A fundamental principle in the client-lawyer relationship is that, in the absence of the client’s consent after consultation, the lawyer must not reveal information relating to the representation. See Rule 1.0(c) of these Rules for the definition of consultation. This contributes to the trust that is the hallmark of the client-lawyer relationship. The client is thereby encouraged to seek legal assistance and to communicate fully and frankly with the lawyer even as to embarrassing or legally damaging subject matter. The lawyer needs this information to represent the client effectively and, if necessary, to advise the client to refrain from wrongful conduct. Almost without exception, clients come to lawyers in order to determine their rights and what is, in the complex of laws and regulations, deemed to be legal and correct. Based upon experience, lawyers know that almost all clients follow the advice given, and the law is upheld.
 The principle of client-lawyer confidentiality is given effect by related bodies of law: the client-lawyer privilege, the work-product doctrine, and the rule of confidentiality established in professional ethics. The client-lawyer privilege and work-product doctrine apply in judicial and other proceedings in which a lawyer may be called as a witness or otherwise required to produce evidence concerning a client. The rule of client-lawyer confidentiality applies in situations other than those where evidence is sought from the lawyer through compulsion of law. The confidentiality rule, for example, applies not only to matters communicated in confidence by the client but also to all information relating to the representation, whatever its source. A lawyer may not disclose such information except as authorized or required by the Rules of Professional Conduct or other law. See also Scope.
 Paragraph (a) prohibits a lawyer from revealing information relating to the representation of a client. This prohibition also applies to disclosures by a lawyer that do not in themselves reveal protected information but could reasonably lead to the discovery of such information by a third person. A lawyer’s use of a hypothetical to discuss issues relating to the representation is permissible so long as there is no reasonable likelihood that the listener will be able to ascertain the identity of the client or the situation involved.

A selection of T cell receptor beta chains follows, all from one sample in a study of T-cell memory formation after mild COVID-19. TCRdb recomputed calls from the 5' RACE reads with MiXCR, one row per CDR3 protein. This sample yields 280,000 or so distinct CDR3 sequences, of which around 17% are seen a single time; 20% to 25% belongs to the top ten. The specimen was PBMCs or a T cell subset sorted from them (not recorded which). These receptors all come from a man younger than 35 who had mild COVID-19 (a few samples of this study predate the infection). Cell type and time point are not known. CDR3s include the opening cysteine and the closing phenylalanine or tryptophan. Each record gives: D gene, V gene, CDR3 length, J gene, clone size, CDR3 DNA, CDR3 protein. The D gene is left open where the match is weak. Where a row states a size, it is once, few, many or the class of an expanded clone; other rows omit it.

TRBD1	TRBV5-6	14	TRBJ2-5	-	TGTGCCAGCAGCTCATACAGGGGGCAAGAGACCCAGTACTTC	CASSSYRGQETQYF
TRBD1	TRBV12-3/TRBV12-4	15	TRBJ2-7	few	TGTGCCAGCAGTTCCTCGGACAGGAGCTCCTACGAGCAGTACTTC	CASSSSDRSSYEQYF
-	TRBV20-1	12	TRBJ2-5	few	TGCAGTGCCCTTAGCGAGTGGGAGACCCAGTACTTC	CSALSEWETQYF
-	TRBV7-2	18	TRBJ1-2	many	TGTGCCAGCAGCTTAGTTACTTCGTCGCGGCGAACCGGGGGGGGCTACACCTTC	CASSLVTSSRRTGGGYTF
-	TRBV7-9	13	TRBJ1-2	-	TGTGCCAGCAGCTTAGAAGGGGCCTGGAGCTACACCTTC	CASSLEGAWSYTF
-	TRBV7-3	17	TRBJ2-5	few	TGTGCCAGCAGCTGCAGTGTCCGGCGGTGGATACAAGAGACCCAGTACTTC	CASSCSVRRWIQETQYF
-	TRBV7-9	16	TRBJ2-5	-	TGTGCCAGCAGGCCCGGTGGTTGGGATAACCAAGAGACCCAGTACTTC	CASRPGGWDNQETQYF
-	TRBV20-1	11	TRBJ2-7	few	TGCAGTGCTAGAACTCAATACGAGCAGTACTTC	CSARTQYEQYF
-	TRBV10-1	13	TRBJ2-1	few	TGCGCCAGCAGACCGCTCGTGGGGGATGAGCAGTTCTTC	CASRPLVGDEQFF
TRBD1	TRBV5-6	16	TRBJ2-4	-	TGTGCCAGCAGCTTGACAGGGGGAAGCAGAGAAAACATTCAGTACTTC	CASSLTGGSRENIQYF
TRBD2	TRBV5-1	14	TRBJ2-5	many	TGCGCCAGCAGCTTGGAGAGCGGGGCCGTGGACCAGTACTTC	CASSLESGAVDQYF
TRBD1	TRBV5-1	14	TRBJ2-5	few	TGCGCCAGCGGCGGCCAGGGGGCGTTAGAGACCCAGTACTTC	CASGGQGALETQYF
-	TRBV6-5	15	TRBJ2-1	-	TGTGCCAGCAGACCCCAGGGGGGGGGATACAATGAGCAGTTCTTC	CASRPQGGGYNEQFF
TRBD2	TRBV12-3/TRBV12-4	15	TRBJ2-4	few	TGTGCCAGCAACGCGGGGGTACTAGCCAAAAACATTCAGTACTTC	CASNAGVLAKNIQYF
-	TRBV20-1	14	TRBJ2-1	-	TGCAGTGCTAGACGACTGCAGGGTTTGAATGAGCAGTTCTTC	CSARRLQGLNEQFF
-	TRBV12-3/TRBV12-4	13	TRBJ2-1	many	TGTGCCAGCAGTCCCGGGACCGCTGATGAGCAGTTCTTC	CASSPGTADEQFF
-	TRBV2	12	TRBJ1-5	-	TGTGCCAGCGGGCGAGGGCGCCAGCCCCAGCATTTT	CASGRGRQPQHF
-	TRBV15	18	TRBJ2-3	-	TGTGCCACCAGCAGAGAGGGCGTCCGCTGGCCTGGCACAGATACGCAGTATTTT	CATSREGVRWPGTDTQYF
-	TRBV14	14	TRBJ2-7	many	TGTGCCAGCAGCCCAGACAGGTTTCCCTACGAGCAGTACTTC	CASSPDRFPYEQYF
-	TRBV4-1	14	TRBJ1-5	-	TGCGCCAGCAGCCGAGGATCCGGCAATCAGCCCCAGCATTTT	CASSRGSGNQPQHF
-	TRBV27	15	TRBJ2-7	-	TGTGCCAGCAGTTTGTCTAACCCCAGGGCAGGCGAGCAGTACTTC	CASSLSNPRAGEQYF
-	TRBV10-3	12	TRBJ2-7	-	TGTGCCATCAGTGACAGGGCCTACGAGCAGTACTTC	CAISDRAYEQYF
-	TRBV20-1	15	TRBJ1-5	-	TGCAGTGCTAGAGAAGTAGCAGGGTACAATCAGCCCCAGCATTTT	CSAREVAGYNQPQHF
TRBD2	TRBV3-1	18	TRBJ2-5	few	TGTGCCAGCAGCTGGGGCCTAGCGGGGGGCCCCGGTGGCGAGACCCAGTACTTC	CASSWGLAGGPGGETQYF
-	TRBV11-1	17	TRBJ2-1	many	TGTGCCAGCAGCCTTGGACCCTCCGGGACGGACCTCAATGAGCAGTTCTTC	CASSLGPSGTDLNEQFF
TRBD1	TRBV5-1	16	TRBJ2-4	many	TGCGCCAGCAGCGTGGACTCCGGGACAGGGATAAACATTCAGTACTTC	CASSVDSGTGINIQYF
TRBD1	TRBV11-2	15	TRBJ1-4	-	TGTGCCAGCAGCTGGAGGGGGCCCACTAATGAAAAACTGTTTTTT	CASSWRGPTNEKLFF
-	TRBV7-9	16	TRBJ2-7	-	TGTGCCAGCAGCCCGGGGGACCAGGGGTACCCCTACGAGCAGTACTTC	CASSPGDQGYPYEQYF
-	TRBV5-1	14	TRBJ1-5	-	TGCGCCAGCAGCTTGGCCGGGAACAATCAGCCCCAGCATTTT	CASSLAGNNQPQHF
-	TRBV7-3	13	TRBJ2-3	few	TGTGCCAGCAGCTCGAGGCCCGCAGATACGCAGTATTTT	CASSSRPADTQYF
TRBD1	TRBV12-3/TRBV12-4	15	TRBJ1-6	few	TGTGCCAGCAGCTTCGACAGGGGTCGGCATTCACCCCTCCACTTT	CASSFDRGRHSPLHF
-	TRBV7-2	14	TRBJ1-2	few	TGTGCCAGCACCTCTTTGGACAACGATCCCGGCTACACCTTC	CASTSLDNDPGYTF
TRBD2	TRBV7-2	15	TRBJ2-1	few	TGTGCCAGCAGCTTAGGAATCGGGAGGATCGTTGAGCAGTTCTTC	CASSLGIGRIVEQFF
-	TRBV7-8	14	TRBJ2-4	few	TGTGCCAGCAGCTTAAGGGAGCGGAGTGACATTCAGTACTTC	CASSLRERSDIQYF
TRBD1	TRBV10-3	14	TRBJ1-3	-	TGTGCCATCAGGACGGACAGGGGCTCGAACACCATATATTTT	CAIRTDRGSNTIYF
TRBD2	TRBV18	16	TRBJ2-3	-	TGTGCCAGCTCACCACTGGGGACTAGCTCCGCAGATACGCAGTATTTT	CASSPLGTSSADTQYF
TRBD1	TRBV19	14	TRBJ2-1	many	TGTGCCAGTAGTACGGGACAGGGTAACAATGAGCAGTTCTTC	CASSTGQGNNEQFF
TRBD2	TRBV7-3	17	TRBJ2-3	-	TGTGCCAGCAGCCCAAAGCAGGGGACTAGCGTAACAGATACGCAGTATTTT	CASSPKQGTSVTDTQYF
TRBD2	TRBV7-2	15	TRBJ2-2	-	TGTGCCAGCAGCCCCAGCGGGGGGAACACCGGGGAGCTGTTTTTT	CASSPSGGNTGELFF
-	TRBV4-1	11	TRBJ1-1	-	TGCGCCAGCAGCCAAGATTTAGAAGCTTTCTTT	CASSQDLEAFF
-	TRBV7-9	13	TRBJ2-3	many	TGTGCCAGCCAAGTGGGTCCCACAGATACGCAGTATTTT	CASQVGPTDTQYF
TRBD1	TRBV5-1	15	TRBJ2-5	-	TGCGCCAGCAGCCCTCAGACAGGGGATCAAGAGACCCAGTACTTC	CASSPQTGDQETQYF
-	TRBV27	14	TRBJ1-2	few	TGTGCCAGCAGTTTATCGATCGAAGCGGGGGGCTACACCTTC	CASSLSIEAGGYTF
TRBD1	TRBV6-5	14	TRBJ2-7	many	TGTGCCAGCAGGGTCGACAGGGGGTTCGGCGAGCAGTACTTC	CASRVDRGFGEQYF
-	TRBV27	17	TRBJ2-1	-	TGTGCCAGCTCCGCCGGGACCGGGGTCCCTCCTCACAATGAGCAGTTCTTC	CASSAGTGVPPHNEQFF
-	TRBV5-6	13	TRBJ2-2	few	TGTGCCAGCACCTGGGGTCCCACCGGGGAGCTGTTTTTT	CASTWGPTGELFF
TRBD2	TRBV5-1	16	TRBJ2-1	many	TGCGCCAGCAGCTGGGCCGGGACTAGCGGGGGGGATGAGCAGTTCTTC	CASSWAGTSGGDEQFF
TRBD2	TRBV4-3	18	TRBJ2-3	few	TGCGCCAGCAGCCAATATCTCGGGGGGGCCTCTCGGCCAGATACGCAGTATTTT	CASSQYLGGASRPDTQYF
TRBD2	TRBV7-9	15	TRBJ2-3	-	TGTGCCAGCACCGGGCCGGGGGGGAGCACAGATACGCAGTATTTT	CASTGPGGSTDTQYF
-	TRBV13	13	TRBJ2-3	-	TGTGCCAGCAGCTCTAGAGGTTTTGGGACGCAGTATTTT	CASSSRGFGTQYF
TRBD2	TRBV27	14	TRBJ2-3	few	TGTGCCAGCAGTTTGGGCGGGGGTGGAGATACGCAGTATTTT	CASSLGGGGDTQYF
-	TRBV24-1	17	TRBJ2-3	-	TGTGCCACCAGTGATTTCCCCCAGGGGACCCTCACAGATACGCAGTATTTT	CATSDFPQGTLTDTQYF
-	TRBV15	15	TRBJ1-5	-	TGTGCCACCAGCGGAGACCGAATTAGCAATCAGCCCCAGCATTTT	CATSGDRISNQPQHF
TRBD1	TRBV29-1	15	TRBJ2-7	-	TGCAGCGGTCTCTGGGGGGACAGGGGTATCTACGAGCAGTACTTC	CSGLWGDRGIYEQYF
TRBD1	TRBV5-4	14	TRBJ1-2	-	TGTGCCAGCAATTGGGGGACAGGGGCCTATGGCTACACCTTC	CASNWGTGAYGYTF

Except to the extent that the client’s instructions or special circumstances limit that authority, a lawyer is impliedly authorized to make disclosures about a client when appropriate in carrying out the representation. In some situations, for example, a lawyer may be impliedly authorized to admit a fact that cannot properly be disputed or to make a disclosure that facilitates a satisfactory conclusion to a matter. Lawyers in a firm may, in the course of the firm’s practice, disclose to each other information relating to a client of the firm, unless the client has instructed that particular information be confined to specified lawyers.
Disclosure Adverse to Client
 The confidentiality rule is subject to limited exceptions. In becoming privy to information about a client, a lawyer may realize that the client has used or intends to use the lawyer’s services in the furtherance of criminal or fraudulent conduct. The lawyer may not counsel or assist a client in conduct that is criminal or fraudulent. See Rule 1.2(d) of these Rules. Similarly, a lawyer has a duty under Rule 3.3(a)(4) of these Rules not to use false evidence, which is but one example of the more general duty prescribed in Rule 1.2(d) to avoid assisting a client in criminal or fraudulent conduct.
 The lawyer may have been innocently involved in past conduct by the client that was criminal or fraudulent. In such a situation, the lawyer has not violated Rule 1.2(d) of these Rules because to “counsel or assist” criminal or fraudulent conduct requires knowing that the conduct is of that character. Nevertheless, to extend the protection of Rule 1.6 to information possessed by the lawyer with respect to such conduct would have the effect of assisting the client in such conduct in violation of the policy expressed in Rule 1.2(d).
 Where the lawyer’s information falls short of clearly establishing a criminal or fraudulent act by the client, but supports a reasonable belief by the lawyer that a criminal or fraudulent act has occurred, the discretionary disclosure provisions of Rule
1.6(b)(2) of these Rules may be applicable. Where the lawyer’s information clearly establishes the criminal or fraudulent act, the mandatory disclosure requirement of Rule